Then she is forced to leave the hotel and take a drive with her “wife” and becomes the latest in a line of missing women.

Wow! This one will keep you guessing right until the end.

The Fake Wife by Sharon Bolton (Orion £20)
The Fake Wife by Sharon Bolton (Orion £20)

Eight Bright Lights by Sara Gibbs (Headline £9.99)

Hannah is slumming it in a dive of a pub in Devon and finds herself bundled off to Tel Aviv after her father, who she hasn’t seen or heard of for years, suddenly dies.

Then there’s Rachel, who is determined to become a journalist on her favourite magazine and who just happens to be getting married on Christmas Day.

And there’s Ellie, who mouths off at the boss from hell and quits, but who happens to be Rachel’s wedding planner.

Eight Bright Lights by Sara Gibbs (Headline £9.99)
Eight Bright Lights by Sara Gibbs (Headline £9.99)

Determined that she won’t let Rachel down, Ellie decides to go it alone and, using all her contacts, plan Rachel’s big day. Only Corinne, the boss from hell, calls in all her favours and Ellie is in despair.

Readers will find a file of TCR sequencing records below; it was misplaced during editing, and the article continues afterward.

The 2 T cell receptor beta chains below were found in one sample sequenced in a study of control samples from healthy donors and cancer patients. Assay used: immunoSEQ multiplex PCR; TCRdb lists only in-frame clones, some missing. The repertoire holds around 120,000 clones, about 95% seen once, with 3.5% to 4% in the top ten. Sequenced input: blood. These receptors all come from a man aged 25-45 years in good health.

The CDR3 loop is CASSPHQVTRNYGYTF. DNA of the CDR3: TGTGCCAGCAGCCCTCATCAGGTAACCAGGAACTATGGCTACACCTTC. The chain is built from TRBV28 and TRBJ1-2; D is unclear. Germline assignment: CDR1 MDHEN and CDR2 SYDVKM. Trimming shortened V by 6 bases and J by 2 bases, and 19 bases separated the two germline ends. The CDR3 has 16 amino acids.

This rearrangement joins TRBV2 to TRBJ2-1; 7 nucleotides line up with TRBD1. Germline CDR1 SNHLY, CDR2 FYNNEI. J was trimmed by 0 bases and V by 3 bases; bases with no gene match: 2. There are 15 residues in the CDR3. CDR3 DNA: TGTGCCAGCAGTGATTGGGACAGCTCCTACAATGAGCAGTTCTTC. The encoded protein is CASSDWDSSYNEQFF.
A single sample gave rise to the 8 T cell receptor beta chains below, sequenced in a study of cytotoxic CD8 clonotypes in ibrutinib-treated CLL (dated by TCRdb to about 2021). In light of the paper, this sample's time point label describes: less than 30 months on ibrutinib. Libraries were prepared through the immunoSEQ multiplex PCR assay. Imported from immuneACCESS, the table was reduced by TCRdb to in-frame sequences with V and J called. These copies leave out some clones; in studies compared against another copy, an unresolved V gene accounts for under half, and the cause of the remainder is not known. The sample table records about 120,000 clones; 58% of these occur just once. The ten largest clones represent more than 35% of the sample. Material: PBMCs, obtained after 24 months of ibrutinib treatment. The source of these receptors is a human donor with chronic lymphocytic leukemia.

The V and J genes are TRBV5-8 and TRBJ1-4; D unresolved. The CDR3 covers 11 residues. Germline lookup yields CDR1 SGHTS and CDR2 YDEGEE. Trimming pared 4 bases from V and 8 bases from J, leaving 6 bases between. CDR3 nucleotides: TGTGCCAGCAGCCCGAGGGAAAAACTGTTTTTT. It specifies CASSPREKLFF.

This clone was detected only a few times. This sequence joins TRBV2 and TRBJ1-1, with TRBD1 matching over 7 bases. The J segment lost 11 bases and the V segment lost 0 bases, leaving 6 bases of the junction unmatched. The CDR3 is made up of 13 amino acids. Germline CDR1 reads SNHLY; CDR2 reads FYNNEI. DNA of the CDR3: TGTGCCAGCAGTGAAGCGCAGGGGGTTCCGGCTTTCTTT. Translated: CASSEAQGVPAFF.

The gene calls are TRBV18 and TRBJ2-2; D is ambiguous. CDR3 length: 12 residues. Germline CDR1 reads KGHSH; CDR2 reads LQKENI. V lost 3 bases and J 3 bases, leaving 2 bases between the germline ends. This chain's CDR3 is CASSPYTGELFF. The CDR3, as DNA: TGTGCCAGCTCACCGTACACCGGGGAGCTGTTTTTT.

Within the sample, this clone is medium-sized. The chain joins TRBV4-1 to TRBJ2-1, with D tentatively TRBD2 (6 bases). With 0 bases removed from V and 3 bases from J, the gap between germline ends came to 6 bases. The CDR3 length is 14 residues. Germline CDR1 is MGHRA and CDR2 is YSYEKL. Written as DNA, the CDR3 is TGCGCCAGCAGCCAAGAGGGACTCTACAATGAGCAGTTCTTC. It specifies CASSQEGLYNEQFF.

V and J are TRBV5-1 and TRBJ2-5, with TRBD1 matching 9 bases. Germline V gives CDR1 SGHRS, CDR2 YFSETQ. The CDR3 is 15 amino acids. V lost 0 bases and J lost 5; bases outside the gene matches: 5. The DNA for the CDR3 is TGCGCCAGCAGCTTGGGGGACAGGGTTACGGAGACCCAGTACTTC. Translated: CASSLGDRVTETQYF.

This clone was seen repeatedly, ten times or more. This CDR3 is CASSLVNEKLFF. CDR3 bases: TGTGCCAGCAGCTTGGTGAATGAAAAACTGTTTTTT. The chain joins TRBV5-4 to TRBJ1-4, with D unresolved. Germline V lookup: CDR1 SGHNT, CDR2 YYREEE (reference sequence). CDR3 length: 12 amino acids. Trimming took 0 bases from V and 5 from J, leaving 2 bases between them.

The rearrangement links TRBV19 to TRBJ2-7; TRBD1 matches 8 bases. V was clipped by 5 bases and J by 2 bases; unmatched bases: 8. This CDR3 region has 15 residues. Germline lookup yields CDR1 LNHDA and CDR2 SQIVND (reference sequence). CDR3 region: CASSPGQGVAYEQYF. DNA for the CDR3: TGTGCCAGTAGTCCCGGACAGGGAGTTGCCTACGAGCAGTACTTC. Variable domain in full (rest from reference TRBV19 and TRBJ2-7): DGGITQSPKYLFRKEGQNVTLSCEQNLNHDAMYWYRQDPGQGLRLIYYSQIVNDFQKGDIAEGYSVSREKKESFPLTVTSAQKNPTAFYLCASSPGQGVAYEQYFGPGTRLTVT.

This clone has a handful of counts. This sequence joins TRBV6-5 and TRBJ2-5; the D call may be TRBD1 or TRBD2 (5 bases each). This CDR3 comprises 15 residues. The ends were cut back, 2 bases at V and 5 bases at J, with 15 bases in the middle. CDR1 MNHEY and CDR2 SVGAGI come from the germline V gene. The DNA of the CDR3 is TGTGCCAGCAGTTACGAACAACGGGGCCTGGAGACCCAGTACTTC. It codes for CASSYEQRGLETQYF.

It’s just a week until Christmas and also Hanukkah, and everything is conspiring to stop the wedding happening.

But, like all good fairy tales, the interweaving story threads in this wonderful tale are all pulled together in this glorious story full of pathos, humour, shouting and screaming.

A story full of life and love, I absolutely adored it.

The winners of the Kammy: My Unbelievable Life and Snow Problem competitions (Indie, November 22-28) were Brian Purton and Margaret Power respectively.